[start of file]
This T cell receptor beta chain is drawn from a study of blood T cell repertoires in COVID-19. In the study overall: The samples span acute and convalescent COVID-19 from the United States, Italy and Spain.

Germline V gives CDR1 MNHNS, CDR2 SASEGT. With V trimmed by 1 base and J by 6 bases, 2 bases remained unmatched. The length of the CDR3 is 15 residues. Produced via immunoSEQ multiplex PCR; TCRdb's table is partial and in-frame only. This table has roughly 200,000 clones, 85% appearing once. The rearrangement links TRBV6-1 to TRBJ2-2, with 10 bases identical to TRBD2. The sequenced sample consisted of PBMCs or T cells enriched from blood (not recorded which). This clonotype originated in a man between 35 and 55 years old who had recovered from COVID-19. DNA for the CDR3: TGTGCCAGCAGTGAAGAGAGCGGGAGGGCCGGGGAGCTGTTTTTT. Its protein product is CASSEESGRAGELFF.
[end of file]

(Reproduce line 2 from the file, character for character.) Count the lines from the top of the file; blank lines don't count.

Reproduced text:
Germline V gives CDR1 MNHNS, CDR2 SASEGT. With V trimmed by 1 base and J by 6 bases, 2 bases remained unmatched. The length of the CDR3 is 15 residues. Produced via immunoSEQ multiplex PCR; TCRdb's table is partial and in-frame only. This table has roughly 200,000 clones, 85% appearing once. The rearrangement links TRBV6-1 to TRBJ2-2, with 10 bases identical to TRBD2. The sequenced sample consisted of PBMCs or T cells enriched from blood (not recorded which). This clonotype originated in a man between 35 and 55 years old who had recovered from COVID-19. DNA for the CDR3: TGTGCCAGCAGTGAAGAGAGCGGGAGGGCCGGGGAGCTGTTTTTT. Its protein product is CASSEESGRAGELFF.